On the Walker family farm stands a 100 year plus old barn. Located just a few miles off the Minnesota border. Preserved and restored by Bernell “Bud” Walker but originally built by Bud’s grandfather.

Bud learned from his father, who in turn, learned from his father, how to preserve and maintain their farms. Carrying on the Walker family tradition Bud’s son, Bruce and his family, and his daughter, Bernita Andersen and her husband, Jim and their family also farm in the area. Pride in family farming was a trademark of Bud and his wife, Betty, and they passed it on to their children by investing in a legacy of family farming. “My dad used to love to go around and look at his animals and the farm almost every day,” Bud said, “He was proud of what he had built up here. I love to do that too. I’m proud of the farms we have built up and the way we were taught to take care of them.”

Originally purchased in 1902, the Walker family celebrated their Century Farm status in 2002. The farm is located in Dickinson County, Iowa near Lake Park with all of its original 160 acres intact. The land was purchased by Bud’s grandfather, Charlie Walker, after he left Sweden in the early 1890’s joining his brother already living in Holstein. Trapping and trading in the lakes and sloughs of Dickinson County provided an income and the brothers began to prosper. It was in this area near Skunk Lake (now dry) that Charlie met Bertha Horn and it wasn’t long before they were married and moved to what would soon become the Walker family farm. The land had five very good trapping sloughs for mink and muskrat and was close to Bertha’s family.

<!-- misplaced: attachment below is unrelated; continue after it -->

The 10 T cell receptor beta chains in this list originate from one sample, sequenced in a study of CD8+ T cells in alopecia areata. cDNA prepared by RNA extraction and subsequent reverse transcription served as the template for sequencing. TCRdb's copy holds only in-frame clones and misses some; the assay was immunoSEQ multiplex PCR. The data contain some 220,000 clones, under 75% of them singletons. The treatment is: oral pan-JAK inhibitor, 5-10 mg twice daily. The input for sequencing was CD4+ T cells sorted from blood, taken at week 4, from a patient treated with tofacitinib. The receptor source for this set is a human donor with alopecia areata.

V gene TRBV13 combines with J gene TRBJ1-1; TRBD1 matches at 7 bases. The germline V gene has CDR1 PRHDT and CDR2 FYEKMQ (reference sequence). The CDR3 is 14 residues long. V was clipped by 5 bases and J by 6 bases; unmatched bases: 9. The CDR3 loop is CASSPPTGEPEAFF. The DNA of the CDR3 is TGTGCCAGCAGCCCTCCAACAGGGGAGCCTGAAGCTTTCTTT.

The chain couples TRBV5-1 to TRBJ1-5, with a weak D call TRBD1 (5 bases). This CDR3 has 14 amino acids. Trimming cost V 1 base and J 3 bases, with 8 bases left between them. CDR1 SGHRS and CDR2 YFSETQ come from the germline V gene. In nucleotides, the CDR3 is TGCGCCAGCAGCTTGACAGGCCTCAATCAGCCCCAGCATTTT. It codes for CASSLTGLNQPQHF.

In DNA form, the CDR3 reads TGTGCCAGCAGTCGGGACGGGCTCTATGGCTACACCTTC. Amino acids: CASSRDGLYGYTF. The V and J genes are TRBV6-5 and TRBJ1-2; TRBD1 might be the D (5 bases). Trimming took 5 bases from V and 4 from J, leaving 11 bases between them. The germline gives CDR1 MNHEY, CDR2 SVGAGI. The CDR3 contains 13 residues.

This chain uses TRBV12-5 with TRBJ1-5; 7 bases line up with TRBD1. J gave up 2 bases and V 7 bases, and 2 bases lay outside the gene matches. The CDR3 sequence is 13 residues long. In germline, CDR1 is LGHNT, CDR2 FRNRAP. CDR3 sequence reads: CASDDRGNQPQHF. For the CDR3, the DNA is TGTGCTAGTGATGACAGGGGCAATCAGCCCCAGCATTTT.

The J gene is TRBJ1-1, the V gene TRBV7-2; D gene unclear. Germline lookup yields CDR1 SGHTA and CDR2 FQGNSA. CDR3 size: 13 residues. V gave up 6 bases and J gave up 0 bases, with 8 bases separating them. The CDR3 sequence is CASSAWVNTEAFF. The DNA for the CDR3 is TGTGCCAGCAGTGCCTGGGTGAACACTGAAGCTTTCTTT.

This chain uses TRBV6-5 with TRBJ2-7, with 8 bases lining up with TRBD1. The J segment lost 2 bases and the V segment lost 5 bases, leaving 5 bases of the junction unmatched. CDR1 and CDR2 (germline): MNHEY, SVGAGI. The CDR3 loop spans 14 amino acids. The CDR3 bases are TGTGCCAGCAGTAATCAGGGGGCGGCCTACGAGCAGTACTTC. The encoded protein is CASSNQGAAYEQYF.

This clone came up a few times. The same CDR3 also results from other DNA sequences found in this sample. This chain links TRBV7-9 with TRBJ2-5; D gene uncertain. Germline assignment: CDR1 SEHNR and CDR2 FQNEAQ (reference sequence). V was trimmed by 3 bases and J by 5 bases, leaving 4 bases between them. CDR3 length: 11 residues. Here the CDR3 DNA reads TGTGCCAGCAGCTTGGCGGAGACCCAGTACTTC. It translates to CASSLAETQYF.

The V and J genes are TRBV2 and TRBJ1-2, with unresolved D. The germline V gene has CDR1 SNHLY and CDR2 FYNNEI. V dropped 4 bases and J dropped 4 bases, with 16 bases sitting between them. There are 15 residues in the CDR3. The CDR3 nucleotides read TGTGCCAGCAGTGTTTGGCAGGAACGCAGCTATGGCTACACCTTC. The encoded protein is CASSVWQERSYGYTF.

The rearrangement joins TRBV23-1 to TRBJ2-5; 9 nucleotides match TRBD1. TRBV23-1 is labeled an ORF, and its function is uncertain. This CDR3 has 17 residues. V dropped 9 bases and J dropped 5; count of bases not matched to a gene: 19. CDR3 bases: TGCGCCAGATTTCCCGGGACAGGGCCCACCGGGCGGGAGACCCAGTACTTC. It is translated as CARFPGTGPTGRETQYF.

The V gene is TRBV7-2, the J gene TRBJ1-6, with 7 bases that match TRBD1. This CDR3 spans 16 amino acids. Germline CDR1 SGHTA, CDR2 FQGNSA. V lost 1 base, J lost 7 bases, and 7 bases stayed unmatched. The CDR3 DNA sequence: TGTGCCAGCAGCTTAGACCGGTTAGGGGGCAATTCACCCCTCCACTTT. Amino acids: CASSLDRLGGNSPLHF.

Through harsh winters, the young couple prevailed and started a family of five children. Lizzie, Bertha, Lilli, Charlie Jr., and Henry all eventually farmed near the Walker place. Over the years the farm added cattle, hogs, sheep, and horses to the operation but mostly they grew corn, soybeans, and alfalfa. But one of the more interesting stories was when Charlie and Bertha received a Durham Cow as a wedding present. Over the years, Charlie crossbred that cow with their Black Angus cattle and eventually ended up with an unusual crossbred herd of what came to be known as Skunk Cattle. Black stripping down their backs and speckled white and black hindquarters, tail, and fronts. “My dad’s pride and joy were the Skunk Cattle. They are very unusual, high quality cattle with gentle dispositions.”

When times were tough, Charlie worked for the railroad. He also kept horses for the railroad in his barn; the original barn that still stands there today.

After Charlie’s passing, his youngest son, Henry, took over the farm and purchased it from his siblings for $100 per acre in 1944. Henry and his wife Evelyn Voss Walker had but only one child, Bernell, otherwise known as Bud. Bud married Betty Hansen of Lakefield in 1951 and 8 years later the two began farming and later inherited it upon his father’s passing.

Bud and Betty had three children, Bruce, Brian, and Bernita (Andersen), and five grandchildren, Amy Dressel, Lisa Mustard, Jason Walker, Michael Andersen, and Melissa Desai. A legacy of farming worthy of the Century Farm status they earned.

Corn to Whiskey